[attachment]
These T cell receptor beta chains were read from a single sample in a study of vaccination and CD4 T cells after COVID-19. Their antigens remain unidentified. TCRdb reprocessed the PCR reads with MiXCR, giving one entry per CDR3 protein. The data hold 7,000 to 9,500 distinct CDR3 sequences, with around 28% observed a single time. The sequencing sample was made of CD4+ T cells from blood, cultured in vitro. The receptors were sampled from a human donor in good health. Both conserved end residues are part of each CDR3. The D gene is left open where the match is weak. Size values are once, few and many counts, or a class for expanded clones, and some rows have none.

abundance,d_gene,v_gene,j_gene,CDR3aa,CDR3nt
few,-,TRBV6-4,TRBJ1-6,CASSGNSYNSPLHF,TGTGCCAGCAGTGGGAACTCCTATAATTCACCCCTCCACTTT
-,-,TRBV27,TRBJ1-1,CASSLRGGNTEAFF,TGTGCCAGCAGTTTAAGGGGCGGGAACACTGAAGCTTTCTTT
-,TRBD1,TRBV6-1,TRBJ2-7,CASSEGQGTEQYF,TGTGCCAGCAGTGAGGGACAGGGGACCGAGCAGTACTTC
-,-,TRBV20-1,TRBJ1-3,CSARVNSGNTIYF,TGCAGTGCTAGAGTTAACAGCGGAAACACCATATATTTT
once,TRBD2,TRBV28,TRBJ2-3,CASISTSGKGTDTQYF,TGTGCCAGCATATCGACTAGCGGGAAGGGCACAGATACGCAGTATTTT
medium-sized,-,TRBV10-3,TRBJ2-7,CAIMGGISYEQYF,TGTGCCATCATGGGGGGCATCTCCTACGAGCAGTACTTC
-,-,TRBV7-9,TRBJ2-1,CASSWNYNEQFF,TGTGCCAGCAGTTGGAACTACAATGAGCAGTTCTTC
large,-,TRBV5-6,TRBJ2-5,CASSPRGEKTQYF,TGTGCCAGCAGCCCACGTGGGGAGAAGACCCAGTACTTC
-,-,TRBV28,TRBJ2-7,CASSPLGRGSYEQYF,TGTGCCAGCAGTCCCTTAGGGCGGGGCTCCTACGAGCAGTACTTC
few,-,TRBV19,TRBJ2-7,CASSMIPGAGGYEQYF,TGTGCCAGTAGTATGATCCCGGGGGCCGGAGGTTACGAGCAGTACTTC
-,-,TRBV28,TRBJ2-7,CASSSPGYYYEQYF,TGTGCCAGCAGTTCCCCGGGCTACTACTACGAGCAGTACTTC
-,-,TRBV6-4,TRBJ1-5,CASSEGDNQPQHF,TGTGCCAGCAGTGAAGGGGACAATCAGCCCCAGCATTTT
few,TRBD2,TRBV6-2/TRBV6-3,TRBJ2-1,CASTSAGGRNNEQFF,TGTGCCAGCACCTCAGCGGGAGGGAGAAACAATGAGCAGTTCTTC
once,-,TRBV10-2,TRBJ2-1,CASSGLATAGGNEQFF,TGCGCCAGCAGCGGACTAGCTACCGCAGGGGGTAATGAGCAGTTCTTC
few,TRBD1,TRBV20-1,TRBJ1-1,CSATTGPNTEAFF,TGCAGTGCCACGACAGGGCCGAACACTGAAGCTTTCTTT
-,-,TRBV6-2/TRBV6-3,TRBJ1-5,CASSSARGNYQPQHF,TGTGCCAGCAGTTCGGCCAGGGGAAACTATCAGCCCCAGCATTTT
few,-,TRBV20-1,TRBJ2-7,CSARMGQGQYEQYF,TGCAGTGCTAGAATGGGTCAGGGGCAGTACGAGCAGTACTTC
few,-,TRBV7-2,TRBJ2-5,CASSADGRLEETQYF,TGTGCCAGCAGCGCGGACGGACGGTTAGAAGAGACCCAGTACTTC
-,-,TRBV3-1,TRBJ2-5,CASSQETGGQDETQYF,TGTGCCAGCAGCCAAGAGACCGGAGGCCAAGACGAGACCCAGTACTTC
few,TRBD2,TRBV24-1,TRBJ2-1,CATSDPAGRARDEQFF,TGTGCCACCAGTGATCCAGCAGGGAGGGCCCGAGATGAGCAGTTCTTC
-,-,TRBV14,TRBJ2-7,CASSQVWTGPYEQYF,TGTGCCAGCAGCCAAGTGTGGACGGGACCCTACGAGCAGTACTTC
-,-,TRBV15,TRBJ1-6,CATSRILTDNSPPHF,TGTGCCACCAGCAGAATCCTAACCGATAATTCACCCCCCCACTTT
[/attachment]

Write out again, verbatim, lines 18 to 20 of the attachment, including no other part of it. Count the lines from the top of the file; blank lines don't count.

-,-,TRBV6-2/TRBV6-3,TRBJ1-5,CASSSARGNYQPQHF,TGTGCCAGCAGTTCGGCCAGGGGAAACTATCAGCCCCAGCATTTT
few,-,TRBV20-1,TRBJ2-7,CSARMGQGQYEQYF,TGCAGTGCTAGAATGGGTCAGGGGCAGTACGAGCAGTACTTC
few,-,TRBV7-2,TRBJ2-5,CASSADGRLEETQYF,TGTGCCAGCAGCGCGGACGGACGGTTAGAAGAGACCCAGTACTTC